On the surface life seems normal
Last updated 05:00 26/02/2011
The damage is just so bloody random.
At the Night 'N Day dairy in Riccarton Rd it's business as usual. The store is open, it has power and is doing a roaring trade.
A milk truck pulls up to drop off fresh supplies and a group of teenagers is hanging around the corner, drinking and laughing.
Further along the road, the garden bar of a pub is busy – Christchurch residents deserve any beer they can find in this place – and a Thai restaurant is lit up in neon with a big sign outside saying it's open.
Couples are out walking or riding in the cool of the early evening and large parts of the neighbouring Hagley Park remain a picture of tranquillity, aside from the massive oaks and willows that appear to be having a bit of a lie-down.
But beside the dairy, a pile of bricks and rubble covering the footpath is all that remains of what looks like a second-hand book or music store.
It's hard to tell, since the overhanging balcony has collapsed over the shop front and all that remains of the upper storey is the framing.
Amid the rubble, the twisted and mangled remains of a car almost come up to knee height.
There are fresh flowers lying on the driver's seat, indicating that whoever had the misfortune to be in that car at 12.51pm on Tuesday very likely perished in the quake.
A man walking past mutters that it was clearly his or her time.
"What will be will be," he says.
"Their time was up, it's just lucky it wasn't ours," he says, before patting me gently on the shoulder and continuing on his way.
Closer to town, soldiers in camouflage uniforms stand beside camouflaged trucks with police, scrutinising the credentials of anyone trying to get past the cordon.
When you do get inside the fenced-off area, it's equally as baffling as it is outside.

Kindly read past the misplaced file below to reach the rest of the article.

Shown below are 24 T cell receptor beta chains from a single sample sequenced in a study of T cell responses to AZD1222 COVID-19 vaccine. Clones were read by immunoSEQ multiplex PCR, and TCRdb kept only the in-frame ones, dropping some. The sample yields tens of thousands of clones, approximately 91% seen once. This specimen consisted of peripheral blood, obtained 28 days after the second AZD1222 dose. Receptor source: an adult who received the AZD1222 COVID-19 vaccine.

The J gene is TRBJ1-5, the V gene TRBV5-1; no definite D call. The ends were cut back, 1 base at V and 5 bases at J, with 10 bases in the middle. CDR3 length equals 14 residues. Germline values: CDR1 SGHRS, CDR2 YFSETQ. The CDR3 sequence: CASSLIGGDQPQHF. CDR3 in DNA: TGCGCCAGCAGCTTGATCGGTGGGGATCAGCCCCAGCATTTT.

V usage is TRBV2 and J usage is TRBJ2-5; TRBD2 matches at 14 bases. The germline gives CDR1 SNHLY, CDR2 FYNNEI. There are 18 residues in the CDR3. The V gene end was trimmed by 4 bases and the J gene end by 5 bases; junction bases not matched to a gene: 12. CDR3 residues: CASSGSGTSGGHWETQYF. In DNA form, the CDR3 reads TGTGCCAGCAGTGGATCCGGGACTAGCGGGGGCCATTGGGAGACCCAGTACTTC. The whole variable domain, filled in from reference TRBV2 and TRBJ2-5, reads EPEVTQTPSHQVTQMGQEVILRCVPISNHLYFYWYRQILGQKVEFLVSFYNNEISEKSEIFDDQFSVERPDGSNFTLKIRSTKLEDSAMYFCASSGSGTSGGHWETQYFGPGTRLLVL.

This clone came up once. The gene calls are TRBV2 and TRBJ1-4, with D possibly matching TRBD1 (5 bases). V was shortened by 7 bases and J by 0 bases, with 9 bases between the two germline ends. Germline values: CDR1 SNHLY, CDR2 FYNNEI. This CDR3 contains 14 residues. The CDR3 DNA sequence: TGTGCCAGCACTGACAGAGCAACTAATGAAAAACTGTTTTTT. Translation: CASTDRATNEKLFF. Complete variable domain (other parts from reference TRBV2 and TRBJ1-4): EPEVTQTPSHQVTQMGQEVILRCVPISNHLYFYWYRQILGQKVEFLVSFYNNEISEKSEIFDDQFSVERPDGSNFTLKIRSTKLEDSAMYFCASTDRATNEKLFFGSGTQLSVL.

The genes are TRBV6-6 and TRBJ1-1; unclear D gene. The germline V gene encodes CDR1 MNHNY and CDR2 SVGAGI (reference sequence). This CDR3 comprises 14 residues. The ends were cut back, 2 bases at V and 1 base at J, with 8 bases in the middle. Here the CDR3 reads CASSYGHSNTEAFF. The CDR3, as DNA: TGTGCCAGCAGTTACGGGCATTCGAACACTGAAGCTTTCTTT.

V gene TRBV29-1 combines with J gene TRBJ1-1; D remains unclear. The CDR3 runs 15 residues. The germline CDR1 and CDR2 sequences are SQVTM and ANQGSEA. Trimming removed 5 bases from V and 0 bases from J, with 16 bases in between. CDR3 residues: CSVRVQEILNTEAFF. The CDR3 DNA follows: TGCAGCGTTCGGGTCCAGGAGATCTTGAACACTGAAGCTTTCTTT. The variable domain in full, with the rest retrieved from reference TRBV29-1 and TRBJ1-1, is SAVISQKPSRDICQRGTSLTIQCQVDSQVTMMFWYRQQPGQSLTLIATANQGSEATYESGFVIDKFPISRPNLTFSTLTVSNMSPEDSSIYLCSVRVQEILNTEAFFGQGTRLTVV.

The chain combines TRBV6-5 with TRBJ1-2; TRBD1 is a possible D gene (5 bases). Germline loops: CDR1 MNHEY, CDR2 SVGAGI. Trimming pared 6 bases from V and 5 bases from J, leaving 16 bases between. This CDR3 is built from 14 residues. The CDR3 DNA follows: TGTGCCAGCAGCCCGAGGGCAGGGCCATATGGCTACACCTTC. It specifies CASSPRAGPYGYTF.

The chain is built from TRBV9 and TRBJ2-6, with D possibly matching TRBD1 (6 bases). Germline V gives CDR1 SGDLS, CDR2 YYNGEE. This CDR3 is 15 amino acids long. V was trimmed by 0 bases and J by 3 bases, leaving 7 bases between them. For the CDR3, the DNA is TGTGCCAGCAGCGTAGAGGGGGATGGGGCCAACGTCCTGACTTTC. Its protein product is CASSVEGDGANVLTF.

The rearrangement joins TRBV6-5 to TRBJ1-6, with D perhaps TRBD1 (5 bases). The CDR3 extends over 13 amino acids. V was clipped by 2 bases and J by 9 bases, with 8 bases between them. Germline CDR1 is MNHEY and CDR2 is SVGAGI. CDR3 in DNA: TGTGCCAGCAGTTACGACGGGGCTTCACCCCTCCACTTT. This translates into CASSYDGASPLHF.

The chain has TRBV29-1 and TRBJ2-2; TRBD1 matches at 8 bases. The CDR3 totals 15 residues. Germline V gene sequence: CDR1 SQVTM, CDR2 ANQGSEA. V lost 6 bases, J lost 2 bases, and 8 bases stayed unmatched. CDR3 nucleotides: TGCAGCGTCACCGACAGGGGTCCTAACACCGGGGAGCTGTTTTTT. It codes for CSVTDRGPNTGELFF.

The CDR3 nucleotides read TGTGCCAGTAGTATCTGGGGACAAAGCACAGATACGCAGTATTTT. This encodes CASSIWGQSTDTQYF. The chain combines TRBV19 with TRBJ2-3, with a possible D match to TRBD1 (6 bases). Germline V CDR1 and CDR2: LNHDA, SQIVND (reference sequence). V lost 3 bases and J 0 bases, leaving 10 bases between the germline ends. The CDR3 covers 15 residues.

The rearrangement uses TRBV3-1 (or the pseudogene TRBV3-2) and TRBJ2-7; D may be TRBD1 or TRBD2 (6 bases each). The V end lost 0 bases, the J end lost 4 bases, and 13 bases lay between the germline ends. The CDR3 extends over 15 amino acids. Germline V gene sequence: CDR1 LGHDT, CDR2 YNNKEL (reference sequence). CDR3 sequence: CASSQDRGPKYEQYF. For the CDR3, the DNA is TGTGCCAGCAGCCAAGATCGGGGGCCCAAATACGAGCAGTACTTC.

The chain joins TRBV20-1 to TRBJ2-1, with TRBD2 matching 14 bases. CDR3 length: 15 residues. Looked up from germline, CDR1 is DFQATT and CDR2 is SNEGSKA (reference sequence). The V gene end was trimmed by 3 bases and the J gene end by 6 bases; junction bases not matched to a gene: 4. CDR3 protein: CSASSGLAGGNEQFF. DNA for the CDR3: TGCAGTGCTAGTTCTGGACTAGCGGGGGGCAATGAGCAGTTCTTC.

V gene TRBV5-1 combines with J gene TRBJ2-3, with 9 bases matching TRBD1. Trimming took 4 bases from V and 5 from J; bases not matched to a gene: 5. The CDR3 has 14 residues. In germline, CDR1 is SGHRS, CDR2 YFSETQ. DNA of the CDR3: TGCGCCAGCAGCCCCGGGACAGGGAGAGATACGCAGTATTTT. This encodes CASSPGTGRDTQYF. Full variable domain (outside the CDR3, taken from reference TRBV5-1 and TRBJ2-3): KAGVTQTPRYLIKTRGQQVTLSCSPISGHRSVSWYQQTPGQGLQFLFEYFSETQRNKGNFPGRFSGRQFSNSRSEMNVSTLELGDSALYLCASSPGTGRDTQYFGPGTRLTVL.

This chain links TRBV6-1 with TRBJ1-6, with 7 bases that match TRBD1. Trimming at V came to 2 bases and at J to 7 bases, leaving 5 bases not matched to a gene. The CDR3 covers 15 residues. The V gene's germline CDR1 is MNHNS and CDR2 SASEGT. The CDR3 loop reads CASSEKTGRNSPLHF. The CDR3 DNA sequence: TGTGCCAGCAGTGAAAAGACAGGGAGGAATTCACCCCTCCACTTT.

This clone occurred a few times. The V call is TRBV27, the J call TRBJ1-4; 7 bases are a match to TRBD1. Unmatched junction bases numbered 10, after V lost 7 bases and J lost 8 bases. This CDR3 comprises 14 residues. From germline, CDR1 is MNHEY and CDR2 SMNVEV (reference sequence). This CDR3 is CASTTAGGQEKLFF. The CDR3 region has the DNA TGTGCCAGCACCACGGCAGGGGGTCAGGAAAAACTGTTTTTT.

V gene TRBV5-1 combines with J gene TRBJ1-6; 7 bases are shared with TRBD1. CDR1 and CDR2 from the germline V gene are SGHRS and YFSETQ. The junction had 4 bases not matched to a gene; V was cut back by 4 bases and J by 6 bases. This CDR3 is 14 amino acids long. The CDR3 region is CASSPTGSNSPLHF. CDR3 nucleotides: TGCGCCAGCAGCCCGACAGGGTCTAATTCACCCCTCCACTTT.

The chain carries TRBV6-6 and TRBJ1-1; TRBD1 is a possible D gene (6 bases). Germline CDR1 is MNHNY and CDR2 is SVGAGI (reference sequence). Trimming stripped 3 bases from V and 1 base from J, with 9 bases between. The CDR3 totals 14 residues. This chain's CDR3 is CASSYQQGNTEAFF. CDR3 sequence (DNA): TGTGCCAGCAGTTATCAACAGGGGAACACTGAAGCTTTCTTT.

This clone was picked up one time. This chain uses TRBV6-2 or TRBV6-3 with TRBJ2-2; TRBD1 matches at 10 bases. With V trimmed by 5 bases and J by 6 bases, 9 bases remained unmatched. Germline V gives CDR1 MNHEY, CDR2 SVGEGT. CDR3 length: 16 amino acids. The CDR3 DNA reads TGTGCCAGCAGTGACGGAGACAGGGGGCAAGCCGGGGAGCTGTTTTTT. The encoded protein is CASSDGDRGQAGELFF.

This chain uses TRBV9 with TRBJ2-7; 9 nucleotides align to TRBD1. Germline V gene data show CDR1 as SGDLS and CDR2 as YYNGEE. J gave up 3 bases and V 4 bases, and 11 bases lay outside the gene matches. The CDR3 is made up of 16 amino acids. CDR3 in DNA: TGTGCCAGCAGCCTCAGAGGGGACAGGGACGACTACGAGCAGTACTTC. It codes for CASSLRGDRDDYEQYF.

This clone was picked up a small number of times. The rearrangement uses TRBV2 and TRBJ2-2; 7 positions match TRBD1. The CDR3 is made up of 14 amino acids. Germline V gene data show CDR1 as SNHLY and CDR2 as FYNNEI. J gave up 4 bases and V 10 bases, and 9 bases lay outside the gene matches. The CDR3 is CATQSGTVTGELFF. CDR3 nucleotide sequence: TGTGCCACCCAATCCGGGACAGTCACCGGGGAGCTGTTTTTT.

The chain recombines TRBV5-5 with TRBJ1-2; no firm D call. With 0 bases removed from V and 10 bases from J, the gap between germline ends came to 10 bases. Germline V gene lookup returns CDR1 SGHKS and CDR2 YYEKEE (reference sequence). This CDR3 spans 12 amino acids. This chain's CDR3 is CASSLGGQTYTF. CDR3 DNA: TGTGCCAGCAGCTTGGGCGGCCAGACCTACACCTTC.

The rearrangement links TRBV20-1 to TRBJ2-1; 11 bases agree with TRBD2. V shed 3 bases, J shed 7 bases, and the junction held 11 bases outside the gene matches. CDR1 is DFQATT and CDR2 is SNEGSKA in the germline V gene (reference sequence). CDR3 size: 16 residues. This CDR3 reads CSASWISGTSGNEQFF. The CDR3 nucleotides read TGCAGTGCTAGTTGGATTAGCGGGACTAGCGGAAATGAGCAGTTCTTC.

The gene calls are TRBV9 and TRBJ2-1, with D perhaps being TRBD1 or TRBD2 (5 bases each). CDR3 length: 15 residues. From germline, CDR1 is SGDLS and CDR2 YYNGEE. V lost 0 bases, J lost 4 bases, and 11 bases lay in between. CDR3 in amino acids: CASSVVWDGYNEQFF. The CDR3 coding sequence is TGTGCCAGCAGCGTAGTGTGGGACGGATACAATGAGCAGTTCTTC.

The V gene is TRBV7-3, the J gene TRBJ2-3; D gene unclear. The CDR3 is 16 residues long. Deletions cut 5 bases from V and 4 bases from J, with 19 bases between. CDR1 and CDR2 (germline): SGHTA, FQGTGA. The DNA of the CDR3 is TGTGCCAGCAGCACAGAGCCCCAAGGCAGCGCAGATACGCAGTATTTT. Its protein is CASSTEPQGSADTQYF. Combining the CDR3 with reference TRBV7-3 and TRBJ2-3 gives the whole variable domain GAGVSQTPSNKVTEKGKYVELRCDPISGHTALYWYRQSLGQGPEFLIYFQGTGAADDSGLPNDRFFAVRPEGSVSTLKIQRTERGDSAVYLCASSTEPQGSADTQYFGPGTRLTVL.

Some streets look ridiculously normal. Well-tended gardens out front, neatly mown lawns and kids playing outside.
Then you notice that everything is not as it seems.
There's the almost constant drone of helicopters – military and civilian – flying overhead and a regular wail of sirens in the background, racing in one direction or another.
High-visibility vests are a more popular mode of dress than fashion probably demands and more than a few people are wearing hard hats and dust masks.
The busy pathway beside the Avon River quickly trips the unwary, with the asphalt running smoothly for metres before becoming a tricky series of holes, tears, ridges, splits and lumps.
It resembles more a pathway built by a shoddy DIYer than one that has been battered from below by massive forces.
The roads are much the same.
You can drive for ages without any sign of damage – then it can take ages just to pass one city block.
The suspension of at least one rental car in Christchurch has had a seriously good workout over the last couple of days.
Inside the cordon, they take things pretty seriously, with media clearly at the bottom of the food chain.
"Some of your [media] mates have been pushing their luck," one police officer told me. Try that and you'll get arrested, no questions.
I told him we both had idiots among our work colleagues. That, at least, got a smile out of him.
Media personnel are allowed to go from the edge of the cordon directly to Civil Defence HQ at the Christchurch Art Gallery.
With restrictions so tight and with so many media – national and international – wanting to get closer to the action, there is the bizarre situation where reporters and photographers are being taken on bus tours of the main sites as search and rescue teams continue their grim work.
Aside from the ghoulish tours, for people coming from out of town who did not live through this earthquake, it would be easy to think things aren't as bad as the sobering images being shown on television portray.
The motel has power; yesterday I was able to flush the toilet and there's a nice cooked breakfast available in another motel across the road.
But take a closer look at the houses nearby, whose boundary walls have collapsed. See the cracks running up the walls, the tiles missing from the roof and the holes where chimneys used to be. Hundreds of people who call these streets home will never walk them again.
- Waikato Times